The Halachic Mind, one of the Rav’s most difficult and least appreciated works, concludes by addressing the system of Halacha in Jewish thought. The Rav argues that the only meaningful source of a uniquely Jewish worldview is the Halachic system: “To this end there is only a single source from which a Jewish philosophical Weltanschauung could emerge; the objective order – the Halakhah” (pg. 101). Using the nuanced, complex and detailed system of Halacha, we have the opportunity to clarify how Hashem intended for us to think, feel and act. In all areas of life, from religious to interpersonal, from business to pleasure, mitzvos, properly understood, can act as our guides not just for what we must do, but how we should think. In the Rav’s immortal words: “Out of the sources of Halakhah, a new world view awaits formulation” (pg. 102).1

A deep understanding of the underlying principles of each mitzvah provides just the sort of guidance needed to respond to the communal and individual value questions posed above. For example, sugyos about tzedakah don’t only teach me how much I must give and to whom I must give it; they are meant to teach a deep sense of responsibility for others and a recognition that charity is not just a kindness, but an obligation. Dinim, such as hezek re’iyah, convey not just zoning laws describing the fences that can and should be built between neighbors, but the assumption that every person is entitled to their private domain and encroaching on that constitutes a form of damage. Each area of halacha has its own message, with layers of depth to match the nuance of the difficulties of real life.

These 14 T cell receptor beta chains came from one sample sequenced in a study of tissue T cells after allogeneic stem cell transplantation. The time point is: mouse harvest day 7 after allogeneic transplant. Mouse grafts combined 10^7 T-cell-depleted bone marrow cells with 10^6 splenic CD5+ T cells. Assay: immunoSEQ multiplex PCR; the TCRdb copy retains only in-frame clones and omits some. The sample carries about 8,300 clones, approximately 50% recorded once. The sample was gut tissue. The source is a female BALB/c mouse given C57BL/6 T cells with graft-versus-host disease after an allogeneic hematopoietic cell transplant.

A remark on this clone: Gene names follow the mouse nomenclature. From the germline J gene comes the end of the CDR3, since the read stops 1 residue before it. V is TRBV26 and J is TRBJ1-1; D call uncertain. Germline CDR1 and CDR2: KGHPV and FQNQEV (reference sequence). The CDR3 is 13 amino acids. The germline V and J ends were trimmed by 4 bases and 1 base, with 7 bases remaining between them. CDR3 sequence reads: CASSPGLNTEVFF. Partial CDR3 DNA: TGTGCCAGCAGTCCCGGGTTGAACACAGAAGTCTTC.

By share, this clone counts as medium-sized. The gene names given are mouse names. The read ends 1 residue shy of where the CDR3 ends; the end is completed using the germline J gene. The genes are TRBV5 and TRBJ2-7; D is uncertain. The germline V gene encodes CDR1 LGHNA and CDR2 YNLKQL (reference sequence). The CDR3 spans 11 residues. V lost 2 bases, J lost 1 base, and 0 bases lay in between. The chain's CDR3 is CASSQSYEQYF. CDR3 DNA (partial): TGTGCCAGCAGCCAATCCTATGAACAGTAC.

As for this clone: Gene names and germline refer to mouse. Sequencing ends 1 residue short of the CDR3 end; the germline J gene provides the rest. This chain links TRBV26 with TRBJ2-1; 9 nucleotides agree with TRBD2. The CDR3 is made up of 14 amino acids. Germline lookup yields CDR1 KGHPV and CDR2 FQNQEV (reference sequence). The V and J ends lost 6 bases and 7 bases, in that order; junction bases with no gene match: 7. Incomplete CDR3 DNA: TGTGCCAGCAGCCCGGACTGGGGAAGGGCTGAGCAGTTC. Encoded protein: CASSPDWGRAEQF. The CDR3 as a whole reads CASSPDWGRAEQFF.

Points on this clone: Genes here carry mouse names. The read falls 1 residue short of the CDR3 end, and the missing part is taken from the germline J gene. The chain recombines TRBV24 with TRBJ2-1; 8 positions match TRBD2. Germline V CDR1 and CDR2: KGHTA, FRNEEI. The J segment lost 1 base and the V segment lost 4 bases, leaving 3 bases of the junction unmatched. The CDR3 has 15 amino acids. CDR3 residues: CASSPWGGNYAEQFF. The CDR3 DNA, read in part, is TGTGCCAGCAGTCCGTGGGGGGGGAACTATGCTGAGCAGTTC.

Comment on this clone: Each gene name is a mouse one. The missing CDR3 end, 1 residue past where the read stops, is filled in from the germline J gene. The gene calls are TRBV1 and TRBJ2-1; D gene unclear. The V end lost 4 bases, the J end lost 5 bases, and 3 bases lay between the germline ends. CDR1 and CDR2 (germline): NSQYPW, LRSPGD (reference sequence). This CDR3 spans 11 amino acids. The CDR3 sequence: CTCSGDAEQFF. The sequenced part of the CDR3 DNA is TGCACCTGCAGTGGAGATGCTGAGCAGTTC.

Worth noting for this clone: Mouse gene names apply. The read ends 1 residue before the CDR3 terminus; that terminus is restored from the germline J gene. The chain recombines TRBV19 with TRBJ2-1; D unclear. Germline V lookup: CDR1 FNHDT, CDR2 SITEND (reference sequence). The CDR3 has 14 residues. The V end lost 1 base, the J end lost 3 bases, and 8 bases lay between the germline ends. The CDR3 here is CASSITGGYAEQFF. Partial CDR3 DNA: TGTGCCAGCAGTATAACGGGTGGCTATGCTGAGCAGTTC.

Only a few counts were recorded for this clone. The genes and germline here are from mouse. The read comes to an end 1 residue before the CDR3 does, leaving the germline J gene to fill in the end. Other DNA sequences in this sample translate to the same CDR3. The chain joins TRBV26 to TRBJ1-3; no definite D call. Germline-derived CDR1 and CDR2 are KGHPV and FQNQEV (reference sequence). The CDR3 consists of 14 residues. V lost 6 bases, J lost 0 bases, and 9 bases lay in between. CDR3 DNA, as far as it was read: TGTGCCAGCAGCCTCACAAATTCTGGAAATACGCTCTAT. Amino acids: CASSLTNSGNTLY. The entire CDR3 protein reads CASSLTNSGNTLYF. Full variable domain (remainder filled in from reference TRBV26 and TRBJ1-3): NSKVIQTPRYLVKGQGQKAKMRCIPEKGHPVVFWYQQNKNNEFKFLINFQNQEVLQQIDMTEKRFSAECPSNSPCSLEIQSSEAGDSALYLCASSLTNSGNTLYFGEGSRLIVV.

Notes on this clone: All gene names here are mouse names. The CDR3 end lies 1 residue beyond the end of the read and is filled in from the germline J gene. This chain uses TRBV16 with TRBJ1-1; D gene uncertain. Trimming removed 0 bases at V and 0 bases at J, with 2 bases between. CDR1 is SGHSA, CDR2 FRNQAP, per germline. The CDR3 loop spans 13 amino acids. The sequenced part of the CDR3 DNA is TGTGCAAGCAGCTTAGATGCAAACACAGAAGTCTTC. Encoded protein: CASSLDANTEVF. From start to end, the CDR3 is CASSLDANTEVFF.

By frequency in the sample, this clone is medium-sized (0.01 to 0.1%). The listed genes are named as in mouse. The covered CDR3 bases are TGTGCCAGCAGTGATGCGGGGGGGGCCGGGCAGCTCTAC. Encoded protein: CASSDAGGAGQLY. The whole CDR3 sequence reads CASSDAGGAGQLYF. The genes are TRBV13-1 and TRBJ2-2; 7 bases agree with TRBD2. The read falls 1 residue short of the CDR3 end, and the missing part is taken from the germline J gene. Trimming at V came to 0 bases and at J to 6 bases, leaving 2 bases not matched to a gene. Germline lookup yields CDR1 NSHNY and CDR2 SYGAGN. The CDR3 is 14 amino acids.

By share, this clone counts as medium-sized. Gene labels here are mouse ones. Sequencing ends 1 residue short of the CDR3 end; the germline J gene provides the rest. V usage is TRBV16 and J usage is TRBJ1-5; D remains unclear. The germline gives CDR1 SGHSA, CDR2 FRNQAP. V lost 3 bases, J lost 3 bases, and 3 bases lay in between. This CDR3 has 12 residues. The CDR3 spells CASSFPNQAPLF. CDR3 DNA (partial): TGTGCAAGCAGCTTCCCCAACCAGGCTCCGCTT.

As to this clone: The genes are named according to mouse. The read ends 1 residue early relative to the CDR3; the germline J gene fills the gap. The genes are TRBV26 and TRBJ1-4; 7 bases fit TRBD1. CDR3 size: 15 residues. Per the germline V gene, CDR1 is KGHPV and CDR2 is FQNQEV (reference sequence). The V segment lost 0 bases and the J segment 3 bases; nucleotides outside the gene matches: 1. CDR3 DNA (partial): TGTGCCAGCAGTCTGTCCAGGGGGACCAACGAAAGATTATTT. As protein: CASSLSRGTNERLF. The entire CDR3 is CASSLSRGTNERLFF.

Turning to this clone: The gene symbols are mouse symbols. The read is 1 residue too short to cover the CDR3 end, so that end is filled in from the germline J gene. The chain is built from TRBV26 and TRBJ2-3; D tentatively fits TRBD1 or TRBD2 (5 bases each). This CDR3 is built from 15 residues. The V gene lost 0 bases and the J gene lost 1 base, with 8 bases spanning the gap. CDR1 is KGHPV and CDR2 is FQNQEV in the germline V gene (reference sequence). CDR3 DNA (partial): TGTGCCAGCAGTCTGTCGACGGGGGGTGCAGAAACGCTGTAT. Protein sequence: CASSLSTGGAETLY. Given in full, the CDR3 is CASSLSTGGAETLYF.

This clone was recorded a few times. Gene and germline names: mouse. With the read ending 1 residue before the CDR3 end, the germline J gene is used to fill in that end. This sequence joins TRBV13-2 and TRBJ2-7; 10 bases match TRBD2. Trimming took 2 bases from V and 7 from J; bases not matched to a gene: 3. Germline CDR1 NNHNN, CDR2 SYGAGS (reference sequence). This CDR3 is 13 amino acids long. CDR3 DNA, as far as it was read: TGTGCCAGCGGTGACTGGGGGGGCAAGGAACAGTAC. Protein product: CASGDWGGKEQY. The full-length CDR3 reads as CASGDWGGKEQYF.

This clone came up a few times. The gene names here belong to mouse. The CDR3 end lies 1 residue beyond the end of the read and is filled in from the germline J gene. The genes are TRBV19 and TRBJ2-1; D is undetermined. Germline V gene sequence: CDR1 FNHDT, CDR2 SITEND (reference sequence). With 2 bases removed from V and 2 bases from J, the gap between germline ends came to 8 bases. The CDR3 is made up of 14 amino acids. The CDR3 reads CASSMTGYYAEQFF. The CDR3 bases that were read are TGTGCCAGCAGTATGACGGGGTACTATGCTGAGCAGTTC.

In addition to this more reactive function, giving us the perspective to navigate the challenges that crop up over the course of one’s life, Torah also incorporates an educational curriculum all of its own, a set of principles Hashem wants us to learn through doing. Shabbos and the Moadim are a perfect example of this instructive function: to drive home the awareness that Hashem is the ultimate Owner of all creation, we have a weekly shevisah from creative, world-altering melacha. To remember Hashem as our Savior, Law-giver and Protector, we observe Pesach, Shavuos and Sukkos, respectively. Rather than teaching us how to navigate classic human challenges, these institutions give us opportunities to reflect on unique, fundamentally Jewish ideas and incorporate them into the way we see the world.

Indeed, “Out of the sources of halakhah, a new world view awaits formulation.”2

Tzvi Goldstein graduated from Yeshiva University with semicha and a degree in Psychology. After making aliyah, he taught in Yeshivat Hakotel for five years and now edits sefarim for a number of publishers. He recently published a sefer with Mosaica Press called “Halachic Worldviews,” exploring Rav Soloveitchik’s approach to developing hashkafa from halacha, and writes at tgb613.substack.com. You can reach him at [email protected].

 

1 The Rav develops this theme more in “Halakhic Man,” and incorporates it as the ultimate solution to the conflict between Adam I and Adam II in “The Lonely Man of Faith.”

For others who also advocate this approach to Torah and mitzvos, see:

Rabbi SR Hirsch: Horeb ch. 75; Collected Writings 1, pg. 194; Letters 10, 17, 18 of the Nineteen Letters; Commentary to the Siddur, Birchos HaTorah.

Rabbi Aharon Lichtenstein: Values in Halakhah.

Ramban: Commentary to Devarim 22:6, Vayikra 19:2.

Rambam: End of Hilchos Meilah and Temurah, Shabbos 2:3, Yesodei HaTorah 4:13, Moreh Nevuchim 3:31.

2 I explore a number of topics from this perspective in my “Halachic Worldviews.”

Leave a Comment

Most Popular Articles